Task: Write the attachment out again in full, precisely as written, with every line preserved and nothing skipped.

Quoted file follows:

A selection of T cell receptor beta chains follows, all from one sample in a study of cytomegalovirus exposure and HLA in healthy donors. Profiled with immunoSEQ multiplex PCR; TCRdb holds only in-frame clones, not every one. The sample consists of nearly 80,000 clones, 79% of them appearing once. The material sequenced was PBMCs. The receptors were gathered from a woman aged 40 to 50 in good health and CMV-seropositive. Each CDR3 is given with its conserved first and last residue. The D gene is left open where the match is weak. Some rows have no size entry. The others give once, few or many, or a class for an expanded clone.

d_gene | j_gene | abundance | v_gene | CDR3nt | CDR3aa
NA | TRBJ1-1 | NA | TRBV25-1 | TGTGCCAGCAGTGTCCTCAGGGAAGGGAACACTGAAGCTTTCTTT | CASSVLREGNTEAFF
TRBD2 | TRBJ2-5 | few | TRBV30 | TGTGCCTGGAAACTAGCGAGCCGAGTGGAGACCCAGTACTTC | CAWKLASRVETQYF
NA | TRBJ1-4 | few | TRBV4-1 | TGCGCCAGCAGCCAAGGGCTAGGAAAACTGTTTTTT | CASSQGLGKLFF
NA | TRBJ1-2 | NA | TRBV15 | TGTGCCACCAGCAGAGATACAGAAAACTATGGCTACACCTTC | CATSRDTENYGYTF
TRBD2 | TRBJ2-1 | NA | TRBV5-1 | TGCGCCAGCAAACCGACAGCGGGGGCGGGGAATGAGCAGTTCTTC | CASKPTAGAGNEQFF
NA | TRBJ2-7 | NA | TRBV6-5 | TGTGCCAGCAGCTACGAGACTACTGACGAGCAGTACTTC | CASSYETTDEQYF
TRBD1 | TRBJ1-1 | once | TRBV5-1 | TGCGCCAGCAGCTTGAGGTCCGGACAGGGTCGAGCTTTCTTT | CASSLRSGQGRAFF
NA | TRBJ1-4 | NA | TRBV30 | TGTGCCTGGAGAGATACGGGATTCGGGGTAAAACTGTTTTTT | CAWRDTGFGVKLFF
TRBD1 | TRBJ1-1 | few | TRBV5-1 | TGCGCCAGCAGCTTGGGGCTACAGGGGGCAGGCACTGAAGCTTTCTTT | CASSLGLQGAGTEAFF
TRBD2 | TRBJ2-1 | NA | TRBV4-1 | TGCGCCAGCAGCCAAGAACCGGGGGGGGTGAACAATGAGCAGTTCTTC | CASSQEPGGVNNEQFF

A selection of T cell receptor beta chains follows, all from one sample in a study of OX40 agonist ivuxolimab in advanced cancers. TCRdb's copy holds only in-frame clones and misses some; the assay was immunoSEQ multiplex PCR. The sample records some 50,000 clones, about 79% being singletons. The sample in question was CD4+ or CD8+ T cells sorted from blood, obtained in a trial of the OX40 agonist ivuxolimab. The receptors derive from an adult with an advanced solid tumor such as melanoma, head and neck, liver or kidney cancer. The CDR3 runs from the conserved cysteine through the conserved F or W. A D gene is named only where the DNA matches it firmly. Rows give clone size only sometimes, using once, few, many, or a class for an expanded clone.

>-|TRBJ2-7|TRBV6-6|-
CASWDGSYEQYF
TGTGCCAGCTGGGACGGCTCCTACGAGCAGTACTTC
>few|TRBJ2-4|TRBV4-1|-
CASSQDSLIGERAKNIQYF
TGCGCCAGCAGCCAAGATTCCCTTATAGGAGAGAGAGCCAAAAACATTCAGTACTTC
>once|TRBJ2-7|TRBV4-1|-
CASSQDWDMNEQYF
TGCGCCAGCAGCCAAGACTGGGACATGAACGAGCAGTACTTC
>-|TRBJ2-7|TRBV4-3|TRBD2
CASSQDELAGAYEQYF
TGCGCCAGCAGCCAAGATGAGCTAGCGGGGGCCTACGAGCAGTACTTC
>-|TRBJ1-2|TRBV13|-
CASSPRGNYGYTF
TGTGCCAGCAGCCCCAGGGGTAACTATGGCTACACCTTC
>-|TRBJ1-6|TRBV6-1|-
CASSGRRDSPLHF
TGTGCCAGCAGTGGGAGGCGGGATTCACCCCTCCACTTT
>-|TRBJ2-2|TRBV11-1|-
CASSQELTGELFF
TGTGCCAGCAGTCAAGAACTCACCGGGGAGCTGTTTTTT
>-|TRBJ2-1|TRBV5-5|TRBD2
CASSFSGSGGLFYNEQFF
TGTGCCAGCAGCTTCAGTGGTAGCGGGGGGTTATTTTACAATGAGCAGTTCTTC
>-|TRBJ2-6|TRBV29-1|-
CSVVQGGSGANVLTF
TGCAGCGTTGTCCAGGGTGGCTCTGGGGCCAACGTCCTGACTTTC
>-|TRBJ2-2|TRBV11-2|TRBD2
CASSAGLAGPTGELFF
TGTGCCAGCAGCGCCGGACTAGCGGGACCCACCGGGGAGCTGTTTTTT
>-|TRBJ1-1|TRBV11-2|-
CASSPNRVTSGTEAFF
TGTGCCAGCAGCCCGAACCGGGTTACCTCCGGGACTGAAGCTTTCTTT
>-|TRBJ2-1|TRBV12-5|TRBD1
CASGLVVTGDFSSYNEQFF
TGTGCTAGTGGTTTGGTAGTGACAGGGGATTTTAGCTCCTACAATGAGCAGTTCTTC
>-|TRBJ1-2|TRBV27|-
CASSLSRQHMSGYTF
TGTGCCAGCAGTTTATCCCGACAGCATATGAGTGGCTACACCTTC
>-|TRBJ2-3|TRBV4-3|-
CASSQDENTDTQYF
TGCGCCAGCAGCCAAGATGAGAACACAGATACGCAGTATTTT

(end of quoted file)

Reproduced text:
A selection of T cell receptor beta chains follows, all from one sample in a study of cytomegalovirus exposure and HLA in healthy donors. Profiled with immunoSEQ multiplex PCR; TCRdb holds only in-frame clones, not every one. The sample consists of nearly 80,000 clones, 79% of them appearing once. The material sequenced was PBMCs. The receptors were gathered from a woman aged 40 to 50 in good health and CMV-seropositive. Each CDR3 is given with its conserved first and last residue. The D gene is left open where the match is weak. Some rows have no size entry. The others give once, few or many, or a class for an expanded clone.

d_gene | j_gene | abundance | v_gene | CDR3nt | CDR3aa
NA | TRBJ1-1 | NA | TRBV25-1 | TGTGCCAGCAGTGTCCTCAGGGAAGGGAACACTGAAGCTTTCTTT | CASSVLREGNTEAFF
TRBD2 | TRBJ2-5 | few | TRBV30 | TGTGCCTGGAAACTAGCGAGCCGAGTGGAGACCCAGTACTTC | CAWKLASRVETQYF
NA | TRBJ1-4 | few | TRBV4-1 | TGCGCCAGCAGCCAAGGGCTAGGAAAACTGTTTTTT | CASSQGLGKLFF
NA | TRBJ1-2 | NA | TRBV15 | TGTGCCACCAGCAGAGATACAGAAAACTATGGCTACACCTTC | CATSRDTENYGYTF
TRBD2 | TRBJ2-1 | NA | TRBV5-1 | TGCGCCAGCAAACCGACAGCGGGGGCGGGGAATGAGCAGTTCTTC | CASKPTAGAGNEQFF
NA | TRBJ2-7 | NA | TRBV6-5 | TGTGCCAGCAGCTACGAGACTACTGACGAGCAGTACTTC | CASSYETTDEQYF
TRBD1 | TRBJ1-1 | once | TRBV5-1 | TGCGCCAGCAGCTTGAGGTCCGGACAGGGTCGAGCTTTCTTT | CASSLRSGQGRAFF
NA | TRBJ1-4 | NA | TRBV30 | TGTGCCTGGAGAGATACGGGATTCGGGGTAAAACTGTTTTTT | CAWRDTGFGVKLFF
TRBD1 | TRBJ1-1 | few | TRBV5-1 | TGCGCCAGCAGCTTGGGGCTACAGGGGGCAGGCACTGAAGCTTTCTTT | CASSLGLQGAGTEAFF
TRBD2 | TRBJ2-1 | NA | TRBV4-1 | TGCGCCAGCAGCCAAGAACCGGGGGGGGTGAACAATGAGCAGTTCTTC | CASSQEPGGVNNEQFF

A selection of T cell receptor beta chains follows, all from one sample in a study of OX40 agonist ivuxolimab in advanced cancers. TCRdb's copy holds only in-frame clones and misses some; the assay was immunoSEQ multiplex PCR. The sample records some 50,000 clones, about 79% being singletons. The sample in question was CD4+ or CD8+ T cells sorted from blood, obtained in a trial of the OX40 agonist ivuxolimab. The receptors derive from an adult with an advanced solid tumor such as melanoma, head and neck, liver or kidney cancer. The CDR3 runs from the conserved cysteine through the conserved F or W. A D gene is named only where the DNA matches it firmly. Rows give clone size only sometimes, using once, few, many, or a class for an expanded clone.

>-|TRBJ2-7|TRBV6-6|-
CASWDGSYEQYF
TGTGCCAGCTGGGACGGCTCCTACGAGCAGTACTTC
>few|TRBJ2-4|TRBV4-1|-
CASSQDSLIGERAKNIQYF
TGCGCCAGCAGCCAAGATTCCCTTATAGGAGAGAGAGCCAAAAACATTCAGTACTTC
>once|TRBJ2-7|TRBV4-1|-
CASSQDWDMNEQYF
TGCGCCAGCAGCCAAGACTGGGACATGAACGAGCAGTACTTC
>-|TRBJ2-7|TRBV4-3|TRBD2
CASSQDELAGAYEQYF
TGCGCCAGCAGCCAAGATGAGCTAGCGGGGGCCTACGAGCAGTACTTC
>-|TRBJ1-2|TRBV13|-
CASSPRGNYGYTF
TGTGCCAGCAGCCCCAGGGGTAACTATGGCTACACCTTC
>-|TRBJ1-6|TRBV6-1|-
CASSGRRDSPLHF
TGTGCCAGCAGTGGGAGGCGGGATTCACCCCTCCACTTT
>-|TRBJ2-2|TRBV11-1|-
CASSQELTGELFF
TGTGCCAGCAGTCAAGAACTCACCGGGGAGCTGTTTTTT
>-|TRBJ2-1|TRBV5-5|TRBD2
CASSFSGSGGLFYNEQFF
TGTGCCAGCAGCTTCAGTGGTAGCGGGGGGTTATTTTACAATGAGCAGTTCTTC
>-|TRBJ2-6|TRBV29-1|-
CSVVQGGSGANVLTF
TGCAGCGTTGTCCAGGGTGGCTCTGGGGCCAACGTCCTGACTTTC
>-|TRBJ2-2|TRBV11-2|TRBD2
CASSAGLAGPTGELFF
TGTGCCAGCAGCGCCGGACTAGCGGGACCCACCGGGGAGCTGTTTTTT
>-|TRBJ1-1|TRBV11-2|-
CASSPNRVTSGTEAFF
TGTGCCAGCAGCCCGAACCGGGTTACCTCCGGGACTGAAGCTTTCTTT
>-|TRBJ2-1|TRBV12-5|TRBD1
CASGLVVTGDFSSYNEQFF
TGTGCTAGTGGTTTGGTAGTGACAGGGGATTTTAGCTCCTACAATGAGCAGTTCTTC
>-|TRBJ1-2|TRBV27|-
CASSLSRQHMSGYTF
TGTGCCAGCAGTTTATCCCGACAGCATATGAGTGGCTACACCTTC
>-|TRBJ2-3|TRBV4-3|-
CASSQDENTDTQYF
TGCGCCAGCAGCCAAGATGAGAACACAGATACGCAGTATTTT